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  #1  
Old 11-28-2017, 04:52 AM
bernband bernband is offline
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Default Mac Pro - higher Single Core Speed or more Cores

Hey,

I am new here ;-)
I need a new mac and think about getting a Mac Pro.
I have large Sessions @96kHz, my main job is arranging and producing. (not mixing)

Would you go for the 6 Core 3,5 or for the 10 Core 3,0??

Thanks
Bern
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  #2  
Old 11-28-2017, 05:09 AM
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Horns-Up Horns-Up is offline
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Default Re: Mac Pro - higher Single Core Speed or more Cores

Working with Pro Tools for some time now, I can see that it is a multicore application that will use all the cores you throw at it...
As a systems engineer I can tell you that we no longer look at CPU sockets and cores, but rather at all available compute power.
In your case you are thinking about 6 x 3.5GHz or 10 x 3Ghz...
Math here is very simple... with 6 core systems you get the total compute power of 21Ghz while with the 10 core system it is 30GHz.
Just my 2 cents.
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  #3  
Old 11-28-2017, 05:57 AM
midnightrambler midnightrambler is offline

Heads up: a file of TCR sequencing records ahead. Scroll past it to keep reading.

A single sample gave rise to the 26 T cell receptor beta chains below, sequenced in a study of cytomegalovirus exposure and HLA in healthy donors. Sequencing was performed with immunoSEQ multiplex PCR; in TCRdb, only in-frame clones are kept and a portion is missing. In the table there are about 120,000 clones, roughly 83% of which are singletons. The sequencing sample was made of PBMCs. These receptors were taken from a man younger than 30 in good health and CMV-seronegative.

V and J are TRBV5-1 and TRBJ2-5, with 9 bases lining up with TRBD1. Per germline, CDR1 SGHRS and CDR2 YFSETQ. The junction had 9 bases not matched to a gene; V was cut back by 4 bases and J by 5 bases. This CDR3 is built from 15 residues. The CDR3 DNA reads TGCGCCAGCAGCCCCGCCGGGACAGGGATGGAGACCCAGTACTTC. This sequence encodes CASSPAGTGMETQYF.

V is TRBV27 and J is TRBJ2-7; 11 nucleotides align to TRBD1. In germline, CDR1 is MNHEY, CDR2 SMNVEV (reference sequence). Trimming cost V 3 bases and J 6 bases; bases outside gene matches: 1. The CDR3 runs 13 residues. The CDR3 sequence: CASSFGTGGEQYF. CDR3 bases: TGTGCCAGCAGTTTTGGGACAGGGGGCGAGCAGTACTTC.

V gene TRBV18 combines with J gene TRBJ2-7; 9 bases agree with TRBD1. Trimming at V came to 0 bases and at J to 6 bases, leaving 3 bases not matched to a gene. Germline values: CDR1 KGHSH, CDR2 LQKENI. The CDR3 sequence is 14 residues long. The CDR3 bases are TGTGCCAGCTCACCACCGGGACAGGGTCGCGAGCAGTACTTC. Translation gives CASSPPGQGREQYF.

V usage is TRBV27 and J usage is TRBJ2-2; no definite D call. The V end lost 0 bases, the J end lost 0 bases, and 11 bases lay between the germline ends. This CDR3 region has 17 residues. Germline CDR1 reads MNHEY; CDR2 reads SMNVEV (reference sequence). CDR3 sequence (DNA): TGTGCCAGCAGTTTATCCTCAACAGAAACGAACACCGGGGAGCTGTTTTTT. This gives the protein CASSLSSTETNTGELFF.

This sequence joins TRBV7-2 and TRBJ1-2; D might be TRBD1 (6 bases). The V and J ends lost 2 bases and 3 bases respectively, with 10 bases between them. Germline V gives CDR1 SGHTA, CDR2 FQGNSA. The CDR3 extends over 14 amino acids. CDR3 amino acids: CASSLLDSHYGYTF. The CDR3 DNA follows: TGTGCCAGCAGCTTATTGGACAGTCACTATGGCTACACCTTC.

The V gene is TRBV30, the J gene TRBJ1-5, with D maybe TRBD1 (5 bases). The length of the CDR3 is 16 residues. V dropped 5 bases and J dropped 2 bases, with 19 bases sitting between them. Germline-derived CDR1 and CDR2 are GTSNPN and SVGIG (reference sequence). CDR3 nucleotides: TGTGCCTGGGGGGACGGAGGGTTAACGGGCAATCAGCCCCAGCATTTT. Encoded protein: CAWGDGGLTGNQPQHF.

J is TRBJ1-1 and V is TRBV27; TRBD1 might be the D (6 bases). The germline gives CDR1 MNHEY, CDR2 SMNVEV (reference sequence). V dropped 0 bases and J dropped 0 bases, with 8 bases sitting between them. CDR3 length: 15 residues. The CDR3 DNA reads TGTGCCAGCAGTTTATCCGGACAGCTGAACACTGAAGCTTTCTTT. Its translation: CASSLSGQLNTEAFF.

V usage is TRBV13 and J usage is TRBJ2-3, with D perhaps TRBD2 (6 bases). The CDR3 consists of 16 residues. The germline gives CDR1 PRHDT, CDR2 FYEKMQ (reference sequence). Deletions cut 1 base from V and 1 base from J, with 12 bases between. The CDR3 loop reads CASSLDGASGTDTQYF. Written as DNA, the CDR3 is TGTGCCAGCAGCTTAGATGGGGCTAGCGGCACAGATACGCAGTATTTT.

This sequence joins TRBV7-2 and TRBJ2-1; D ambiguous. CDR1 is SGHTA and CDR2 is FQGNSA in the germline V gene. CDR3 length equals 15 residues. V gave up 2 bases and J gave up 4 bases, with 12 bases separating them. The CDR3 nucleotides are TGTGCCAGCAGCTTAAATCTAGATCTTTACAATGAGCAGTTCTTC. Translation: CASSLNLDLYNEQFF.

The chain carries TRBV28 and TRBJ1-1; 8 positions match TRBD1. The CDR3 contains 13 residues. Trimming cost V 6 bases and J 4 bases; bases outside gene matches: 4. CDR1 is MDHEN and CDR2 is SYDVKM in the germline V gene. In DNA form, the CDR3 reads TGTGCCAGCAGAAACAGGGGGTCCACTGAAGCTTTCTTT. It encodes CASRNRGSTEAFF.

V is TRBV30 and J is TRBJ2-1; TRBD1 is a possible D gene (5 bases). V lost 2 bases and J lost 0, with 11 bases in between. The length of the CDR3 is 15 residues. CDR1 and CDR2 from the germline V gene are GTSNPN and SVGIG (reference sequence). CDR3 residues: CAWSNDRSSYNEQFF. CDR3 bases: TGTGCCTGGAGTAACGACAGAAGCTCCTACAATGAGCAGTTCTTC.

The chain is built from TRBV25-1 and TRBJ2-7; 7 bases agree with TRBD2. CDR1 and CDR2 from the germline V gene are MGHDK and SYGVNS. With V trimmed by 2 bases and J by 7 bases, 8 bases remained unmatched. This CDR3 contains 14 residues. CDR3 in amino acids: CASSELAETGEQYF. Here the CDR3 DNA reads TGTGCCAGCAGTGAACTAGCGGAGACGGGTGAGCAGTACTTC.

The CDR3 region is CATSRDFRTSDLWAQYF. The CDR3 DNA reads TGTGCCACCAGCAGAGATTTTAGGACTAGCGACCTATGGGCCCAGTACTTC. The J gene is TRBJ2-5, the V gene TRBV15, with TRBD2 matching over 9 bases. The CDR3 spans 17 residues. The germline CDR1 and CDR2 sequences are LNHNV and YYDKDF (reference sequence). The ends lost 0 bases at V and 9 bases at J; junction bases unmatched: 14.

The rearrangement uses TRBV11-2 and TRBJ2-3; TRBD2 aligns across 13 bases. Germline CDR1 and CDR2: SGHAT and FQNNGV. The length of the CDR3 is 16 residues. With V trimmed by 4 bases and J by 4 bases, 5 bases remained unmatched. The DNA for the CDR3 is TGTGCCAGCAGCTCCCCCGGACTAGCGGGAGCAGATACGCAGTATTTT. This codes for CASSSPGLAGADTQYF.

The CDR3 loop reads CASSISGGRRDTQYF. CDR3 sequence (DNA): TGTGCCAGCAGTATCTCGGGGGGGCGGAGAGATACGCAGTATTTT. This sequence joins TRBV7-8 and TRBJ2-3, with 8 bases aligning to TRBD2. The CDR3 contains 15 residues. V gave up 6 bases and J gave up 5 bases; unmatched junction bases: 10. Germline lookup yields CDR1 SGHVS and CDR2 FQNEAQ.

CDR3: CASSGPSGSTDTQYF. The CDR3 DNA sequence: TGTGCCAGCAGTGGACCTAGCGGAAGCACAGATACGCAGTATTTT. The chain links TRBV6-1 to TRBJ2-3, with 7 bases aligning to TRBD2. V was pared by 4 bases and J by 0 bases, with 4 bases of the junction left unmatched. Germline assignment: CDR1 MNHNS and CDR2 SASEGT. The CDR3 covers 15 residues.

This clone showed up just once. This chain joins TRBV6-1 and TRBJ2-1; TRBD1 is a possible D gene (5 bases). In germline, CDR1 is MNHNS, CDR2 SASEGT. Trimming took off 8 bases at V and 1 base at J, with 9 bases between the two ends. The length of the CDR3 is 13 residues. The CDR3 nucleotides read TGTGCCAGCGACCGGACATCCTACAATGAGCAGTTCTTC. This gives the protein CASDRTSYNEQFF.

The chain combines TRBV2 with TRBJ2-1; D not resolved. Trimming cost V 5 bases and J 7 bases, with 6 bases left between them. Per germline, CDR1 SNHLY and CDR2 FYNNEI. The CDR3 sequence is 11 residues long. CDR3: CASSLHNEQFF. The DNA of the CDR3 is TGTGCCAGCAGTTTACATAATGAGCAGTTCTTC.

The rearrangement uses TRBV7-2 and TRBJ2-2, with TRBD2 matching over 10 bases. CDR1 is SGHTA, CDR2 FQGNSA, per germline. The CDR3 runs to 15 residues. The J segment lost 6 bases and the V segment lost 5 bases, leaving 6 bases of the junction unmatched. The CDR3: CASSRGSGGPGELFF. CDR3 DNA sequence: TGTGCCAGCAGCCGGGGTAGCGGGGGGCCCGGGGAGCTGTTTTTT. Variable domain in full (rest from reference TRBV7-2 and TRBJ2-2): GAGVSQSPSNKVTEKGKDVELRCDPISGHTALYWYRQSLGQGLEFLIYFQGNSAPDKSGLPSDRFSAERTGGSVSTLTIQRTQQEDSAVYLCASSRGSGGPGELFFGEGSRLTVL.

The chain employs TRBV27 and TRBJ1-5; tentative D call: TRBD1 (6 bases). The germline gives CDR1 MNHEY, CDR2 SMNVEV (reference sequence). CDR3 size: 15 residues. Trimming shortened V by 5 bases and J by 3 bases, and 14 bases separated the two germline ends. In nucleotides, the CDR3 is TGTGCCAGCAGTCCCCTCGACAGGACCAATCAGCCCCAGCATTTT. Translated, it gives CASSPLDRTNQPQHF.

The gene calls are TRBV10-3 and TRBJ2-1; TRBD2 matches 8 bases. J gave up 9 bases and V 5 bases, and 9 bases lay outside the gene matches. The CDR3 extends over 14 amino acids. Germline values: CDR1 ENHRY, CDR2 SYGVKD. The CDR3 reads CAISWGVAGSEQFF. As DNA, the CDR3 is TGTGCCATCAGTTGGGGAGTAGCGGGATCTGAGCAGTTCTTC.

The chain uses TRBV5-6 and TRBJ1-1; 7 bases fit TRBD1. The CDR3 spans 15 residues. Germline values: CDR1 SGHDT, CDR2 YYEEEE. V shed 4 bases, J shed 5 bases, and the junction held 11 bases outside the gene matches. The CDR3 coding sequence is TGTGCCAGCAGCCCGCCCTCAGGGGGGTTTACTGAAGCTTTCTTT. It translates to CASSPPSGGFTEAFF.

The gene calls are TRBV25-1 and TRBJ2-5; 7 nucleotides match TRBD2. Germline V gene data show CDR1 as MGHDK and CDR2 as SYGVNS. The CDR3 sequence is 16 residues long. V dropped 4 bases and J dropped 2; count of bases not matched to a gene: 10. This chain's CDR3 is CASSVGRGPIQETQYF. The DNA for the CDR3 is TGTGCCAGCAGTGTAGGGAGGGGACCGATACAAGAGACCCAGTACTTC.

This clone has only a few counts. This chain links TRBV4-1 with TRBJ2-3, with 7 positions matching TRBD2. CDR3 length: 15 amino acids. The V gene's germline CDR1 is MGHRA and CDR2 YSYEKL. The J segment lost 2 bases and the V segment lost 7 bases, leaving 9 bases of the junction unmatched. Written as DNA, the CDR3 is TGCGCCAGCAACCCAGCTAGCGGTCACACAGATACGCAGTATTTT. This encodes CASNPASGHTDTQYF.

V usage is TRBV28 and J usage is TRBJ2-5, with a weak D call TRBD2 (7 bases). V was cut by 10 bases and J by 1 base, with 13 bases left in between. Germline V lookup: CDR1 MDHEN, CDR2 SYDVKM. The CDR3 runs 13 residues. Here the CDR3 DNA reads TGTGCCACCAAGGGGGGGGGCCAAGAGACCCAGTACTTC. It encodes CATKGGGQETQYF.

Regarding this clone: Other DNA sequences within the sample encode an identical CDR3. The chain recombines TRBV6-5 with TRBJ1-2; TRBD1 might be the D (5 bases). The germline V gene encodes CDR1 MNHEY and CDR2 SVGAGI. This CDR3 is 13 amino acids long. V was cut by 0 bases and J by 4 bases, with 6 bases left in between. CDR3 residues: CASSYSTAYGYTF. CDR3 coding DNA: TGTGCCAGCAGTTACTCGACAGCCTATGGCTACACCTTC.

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Default Re: Mac Pro - higher Single Core Speed or more Cores

Quote:
Originally Posted by Horns-Up View Post
it is a multicore application that will use all the cores you throw at it...
Well you wouldn't know sometimes, e.g. the excruciating amount of time it takes to render X-Form elastic audio.
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Old 11-28-2017, 06:34 AM
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Default Re: Mac Pro - higher Single Core Speed or more Cores

You are right...
I am not sure if all functions of PT are multicore "aware"... I based my comment on what I can see while using it.
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Old 11-28-2017, 07:12 AM
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Default Re: Mac Pro - higher Single Core Speed or more Cores

Split the difference. Get an 8-core. That's what I did for our new workstation at the theatre. Especially if you are using HDX, I don't think your native processing is going to be the bottle neck. .
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Old 11-28-2017, 07:29 AM
john1192 john1192 is offline